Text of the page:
Menopause, often called "the change," affects all women eventually. Menopause is a term used to describe the cessation of menses, when the ovaries stop producing hormone cycles. This signals the end of the fertile phase of a woman's life.
This time of a woman's life usually comes with a variety of troublesome symptoms that might include hot flashes, night sweats, sleeping problems, mood swings and weight gain. Exercise has been shown to greatly decrease menopausal symptoms.
Some turn to herbs (black cohash or evening primrose oil), phyto-estrogens found in some foods and acupuncture for relief.
A woman might consider hormone replacement therapy, or HRT, to alleviate menopausal symptoms. Traditional hormone replacement therapy replaces the declining estrogen levels after menopause. Progesterone also is replaced in women who have not had hysterectomies.
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Another form of HRT is bioidentical hormones, laboratory-made female hormones based on compounds found in plants, usually soy beans or wild yams. Bioidentical hormones are processed by a compounding pharmacist who provides medications that have a customized formulation to meet a patient's specific needs. These hormones come in various forms including tablets, under-the-skin pellets, creams, gels and nasal sprays.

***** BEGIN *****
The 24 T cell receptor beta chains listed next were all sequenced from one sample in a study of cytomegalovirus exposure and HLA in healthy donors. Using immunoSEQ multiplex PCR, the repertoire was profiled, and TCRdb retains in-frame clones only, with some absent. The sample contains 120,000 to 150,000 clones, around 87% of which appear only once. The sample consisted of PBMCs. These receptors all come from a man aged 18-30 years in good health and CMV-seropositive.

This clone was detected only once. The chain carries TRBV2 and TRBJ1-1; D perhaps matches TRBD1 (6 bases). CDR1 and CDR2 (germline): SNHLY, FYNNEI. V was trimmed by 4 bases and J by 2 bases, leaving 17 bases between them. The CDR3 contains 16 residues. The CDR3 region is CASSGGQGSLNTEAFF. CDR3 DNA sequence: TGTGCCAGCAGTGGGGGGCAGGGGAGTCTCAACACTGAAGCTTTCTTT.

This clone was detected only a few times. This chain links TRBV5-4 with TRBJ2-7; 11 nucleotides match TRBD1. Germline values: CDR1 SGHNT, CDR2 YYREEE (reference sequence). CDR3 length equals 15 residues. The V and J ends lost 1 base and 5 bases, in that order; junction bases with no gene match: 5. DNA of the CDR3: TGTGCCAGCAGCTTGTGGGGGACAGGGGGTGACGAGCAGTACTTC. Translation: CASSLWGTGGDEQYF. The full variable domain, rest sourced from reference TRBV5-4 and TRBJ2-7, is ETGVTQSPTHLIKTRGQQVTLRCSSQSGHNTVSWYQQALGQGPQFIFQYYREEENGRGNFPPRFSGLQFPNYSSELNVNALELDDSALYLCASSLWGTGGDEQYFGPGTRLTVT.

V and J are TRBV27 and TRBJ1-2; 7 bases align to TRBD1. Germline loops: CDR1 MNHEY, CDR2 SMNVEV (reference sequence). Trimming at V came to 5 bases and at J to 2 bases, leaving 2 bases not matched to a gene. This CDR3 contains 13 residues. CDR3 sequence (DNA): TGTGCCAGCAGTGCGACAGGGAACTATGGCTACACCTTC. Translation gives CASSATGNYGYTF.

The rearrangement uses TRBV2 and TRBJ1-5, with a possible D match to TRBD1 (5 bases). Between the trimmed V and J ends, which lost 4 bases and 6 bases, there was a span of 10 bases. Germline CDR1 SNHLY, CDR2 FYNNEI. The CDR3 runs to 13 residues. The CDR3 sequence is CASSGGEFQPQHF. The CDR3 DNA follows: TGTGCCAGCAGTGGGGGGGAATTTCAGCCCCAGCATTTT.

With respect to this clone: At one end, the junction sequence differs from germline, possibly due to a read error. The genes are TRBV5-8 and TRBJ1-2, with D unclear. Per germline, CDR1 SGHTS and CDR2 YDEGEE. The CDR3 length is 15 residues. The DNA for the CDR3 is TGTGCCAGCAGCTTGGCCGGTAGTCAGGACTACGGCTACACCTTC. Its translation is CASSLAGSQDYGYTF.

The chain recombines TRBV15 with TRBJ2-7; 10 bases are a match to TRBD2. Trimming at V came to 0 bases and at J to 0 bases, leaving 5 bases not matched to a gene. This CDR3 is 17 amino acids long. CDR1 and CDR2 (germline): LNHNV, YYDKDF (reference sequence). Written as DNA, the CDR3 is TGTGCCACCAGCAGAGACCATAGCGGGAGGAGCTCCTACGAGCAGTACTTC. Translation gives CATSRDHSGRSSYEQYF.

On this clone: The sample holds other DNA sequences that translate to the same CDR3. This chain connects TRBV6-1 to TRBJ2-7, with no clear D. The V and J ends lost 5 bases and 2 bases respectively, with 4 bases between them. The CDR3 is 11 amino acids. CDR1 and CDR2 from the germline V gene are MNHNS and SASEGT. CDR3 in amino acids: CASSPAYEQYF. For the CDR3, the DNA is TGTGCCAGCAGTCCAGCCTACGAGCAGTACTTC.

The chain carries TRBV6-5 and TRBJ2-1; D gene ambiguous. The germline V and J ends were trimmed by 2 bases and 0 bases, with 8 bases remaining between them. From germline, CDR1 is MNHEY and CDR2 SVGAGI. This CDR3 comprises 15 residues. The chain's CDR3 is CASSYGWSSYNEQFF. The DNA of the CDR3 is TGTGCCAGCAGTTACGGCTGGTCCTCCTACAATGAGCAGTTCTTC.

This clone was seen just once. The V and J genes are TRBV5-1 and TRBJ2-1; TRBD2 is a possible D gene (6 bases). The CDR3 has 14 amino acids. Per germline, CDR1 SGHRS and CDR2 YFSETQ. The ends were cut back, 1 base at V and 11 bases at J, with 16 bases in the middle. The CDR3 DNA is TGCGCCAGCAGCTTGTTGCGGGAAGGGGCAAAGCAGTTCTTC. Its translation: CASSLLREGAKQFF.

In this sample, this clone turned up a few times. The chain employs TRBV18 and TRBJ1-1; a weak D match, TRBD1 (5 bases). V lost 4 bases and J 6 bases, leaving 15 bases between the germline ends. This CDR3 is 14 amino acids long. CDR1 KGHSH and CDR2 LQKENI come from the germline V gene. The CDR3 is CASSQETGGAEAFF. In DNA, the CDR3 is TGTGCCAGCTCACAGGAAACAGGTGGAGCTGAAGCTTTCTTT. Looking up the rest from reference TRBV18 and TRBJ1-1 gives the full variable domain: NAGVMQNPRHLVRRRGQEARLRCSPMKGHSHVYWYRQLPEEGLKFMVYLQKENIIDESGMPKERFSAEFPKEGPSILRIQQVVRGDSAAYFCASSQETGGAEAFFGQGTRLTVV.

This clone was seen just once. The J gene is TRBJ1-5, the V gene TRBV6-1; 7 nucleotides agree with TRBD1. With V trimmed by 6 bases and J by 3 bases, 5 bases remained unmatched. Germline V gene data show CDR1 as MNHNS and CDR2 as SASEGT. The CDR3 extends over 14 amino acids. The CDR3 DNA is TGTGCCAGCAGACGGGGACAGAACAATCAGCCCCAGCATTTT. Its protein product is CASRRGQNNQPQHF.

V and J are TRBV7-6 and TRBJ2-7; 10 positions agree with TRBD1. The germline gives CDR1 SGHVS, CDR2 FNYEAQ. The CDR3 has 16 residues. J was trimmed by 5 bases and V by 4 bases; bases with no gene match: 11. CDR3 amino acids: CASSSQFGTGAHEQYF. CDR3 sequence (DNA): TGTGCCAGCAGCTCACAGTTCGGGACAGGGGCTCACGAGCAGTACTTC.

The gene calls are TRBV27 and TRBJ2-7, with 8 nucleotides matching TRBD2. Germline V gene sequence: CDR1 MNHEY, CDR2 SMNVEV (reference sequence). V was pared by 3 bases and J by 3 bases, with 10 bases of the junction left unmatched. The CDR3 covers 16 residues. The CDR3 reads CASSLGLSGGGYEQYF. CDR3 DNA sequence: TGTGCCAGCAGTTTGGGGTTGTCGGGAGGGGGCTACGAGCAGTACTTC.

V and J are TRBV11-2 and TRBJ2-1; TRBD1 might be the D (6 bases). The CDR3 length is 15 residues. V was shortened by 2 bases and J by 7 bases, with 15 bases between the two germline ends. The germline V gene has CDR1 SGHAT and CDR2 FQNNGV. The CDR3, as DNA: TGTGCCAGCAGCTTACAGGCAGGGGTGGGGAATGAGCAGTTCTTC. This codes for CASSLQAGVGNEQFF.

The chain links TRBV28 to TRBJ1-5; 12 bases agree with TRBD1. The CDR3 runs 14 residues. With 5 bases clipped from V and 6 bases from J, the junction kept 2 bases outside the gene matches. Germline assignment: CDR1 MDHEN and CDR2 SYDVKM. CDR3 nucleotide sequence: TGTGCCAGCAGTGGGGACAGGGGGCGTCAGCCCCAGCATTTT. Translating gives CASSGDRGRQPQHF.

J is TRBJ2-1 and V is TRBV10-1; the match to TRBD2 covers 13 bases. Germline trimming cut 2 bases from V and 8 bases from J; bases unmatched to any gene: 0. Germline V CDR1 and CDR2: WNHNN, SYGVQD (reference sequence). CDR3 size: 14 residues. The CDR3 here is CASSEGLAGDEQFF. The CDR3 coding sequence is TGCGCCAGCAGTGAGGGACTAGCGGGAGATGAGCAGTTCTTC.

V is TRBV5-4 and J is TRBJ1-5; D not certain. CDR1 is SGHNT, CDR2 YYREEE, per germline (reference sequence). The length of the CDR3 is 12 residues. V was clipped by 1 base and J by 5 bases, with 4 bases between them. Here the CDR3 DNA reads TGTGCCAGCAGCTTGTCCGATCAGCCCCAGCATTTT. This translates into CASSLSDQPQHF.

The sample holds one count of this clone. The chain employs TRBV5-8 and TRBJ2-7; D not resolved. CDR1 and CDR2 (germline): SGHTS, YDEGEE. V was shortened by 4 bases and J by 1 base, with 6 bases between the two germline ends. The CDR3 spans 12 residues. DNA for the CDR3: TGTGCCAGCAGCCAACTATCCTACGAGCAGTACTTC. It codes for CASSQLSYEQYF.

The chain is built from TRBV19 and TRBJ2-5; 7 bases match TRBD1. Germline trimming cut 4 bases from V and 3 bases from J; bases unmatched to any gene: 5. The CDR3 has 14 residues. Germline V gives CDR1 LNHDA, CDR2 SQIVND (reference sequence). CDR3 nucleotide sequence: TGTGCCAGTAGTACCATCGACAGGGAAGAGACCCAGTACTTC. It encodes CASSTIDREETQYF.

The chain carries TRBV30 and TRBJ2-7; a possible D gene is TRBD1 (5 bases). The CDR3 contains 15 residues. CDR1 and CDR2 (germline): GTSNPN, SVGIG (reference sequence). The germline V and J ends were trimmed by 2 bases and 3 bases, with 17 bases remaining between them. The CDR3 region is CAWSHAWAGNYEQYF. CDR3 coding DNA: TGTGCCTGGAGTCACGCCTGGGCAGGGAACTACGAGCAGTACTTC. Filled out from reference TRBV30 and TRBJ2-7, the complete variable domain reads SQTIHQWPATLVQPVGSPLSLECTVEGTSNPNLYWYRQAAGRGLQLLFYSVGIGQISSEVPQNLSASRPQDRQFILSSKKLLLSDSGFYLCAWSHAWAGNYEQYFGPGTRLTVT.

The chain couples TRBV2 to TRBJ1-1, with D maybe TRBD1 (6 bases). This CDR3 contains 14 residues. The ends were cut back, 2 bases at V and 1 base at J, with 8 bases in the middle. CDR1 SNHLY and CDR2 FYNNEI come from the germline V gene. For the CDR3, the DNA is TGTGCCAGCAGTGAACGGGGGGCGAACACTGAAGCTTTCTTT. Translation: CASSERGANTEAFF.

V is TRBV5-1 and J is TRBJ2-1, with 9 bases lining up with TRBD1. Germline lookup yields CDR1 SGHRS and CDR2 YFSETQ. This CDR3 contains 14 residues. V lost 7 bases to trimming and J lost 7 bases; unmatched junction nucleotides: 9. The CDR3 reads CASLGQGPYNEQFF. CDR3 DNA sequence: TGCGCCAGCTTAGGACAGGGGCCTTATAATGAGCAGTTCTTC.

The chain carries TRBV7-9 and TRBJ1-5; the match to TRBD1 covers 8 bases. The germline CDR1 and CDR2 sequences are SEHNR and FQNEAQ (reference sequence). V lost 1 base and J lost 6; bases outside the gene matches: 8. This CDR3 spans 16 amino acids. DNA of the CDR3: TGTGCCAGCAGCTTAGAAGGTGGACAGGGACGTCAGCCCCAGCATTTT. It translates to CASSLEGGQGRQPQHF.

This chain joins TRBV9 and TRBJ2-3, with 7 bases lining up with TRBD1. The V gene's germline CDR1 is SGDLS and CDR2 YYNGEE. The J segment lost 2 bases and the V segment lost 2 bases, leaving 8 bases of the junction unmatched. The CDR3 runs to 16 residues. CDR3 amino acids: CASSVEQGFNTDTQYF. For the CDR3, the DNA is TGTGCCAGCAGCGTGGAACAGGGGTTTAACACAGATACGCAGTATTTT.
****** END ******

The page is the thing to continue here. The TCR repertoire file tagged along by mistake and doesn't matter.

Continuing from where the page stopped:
The decision to take HRT should not be make lightly. There are several risks and benefits that need to be considered carefully.
■ Relief from hot flushes and vaginal dryness.
■ Reduced bone loss.
■ Ease of mood swings and improved sleep patterns.
■ Reduced facial hair.
■ Reduced risk of colon cancer.
■ Reduced risk of Alzheimer's disease.
■ Possible return of vaginal bleeding.
■ Side effects such as breast tenderness, headaches, bloating and weight gain
■ Possible feeling of premenstrual tension
■ More risk of breast cancer but no known increased risk of death from breast cancer.
■ Slight increased risk of endometrial cancer unless taken with progesterone
■ Slight increased risk of gallstones
■ Increased risk of blood clots in the legs (deep vein thrombosis) that can break off and travel to the lungs (pulmonary embolism).
■ Risk of heart attack and stroke.
Menopause can be a very emotional yet manageable time. Speak to your physician to see whether HRT is the best choice for you. A well-informed patient makes the best decisions.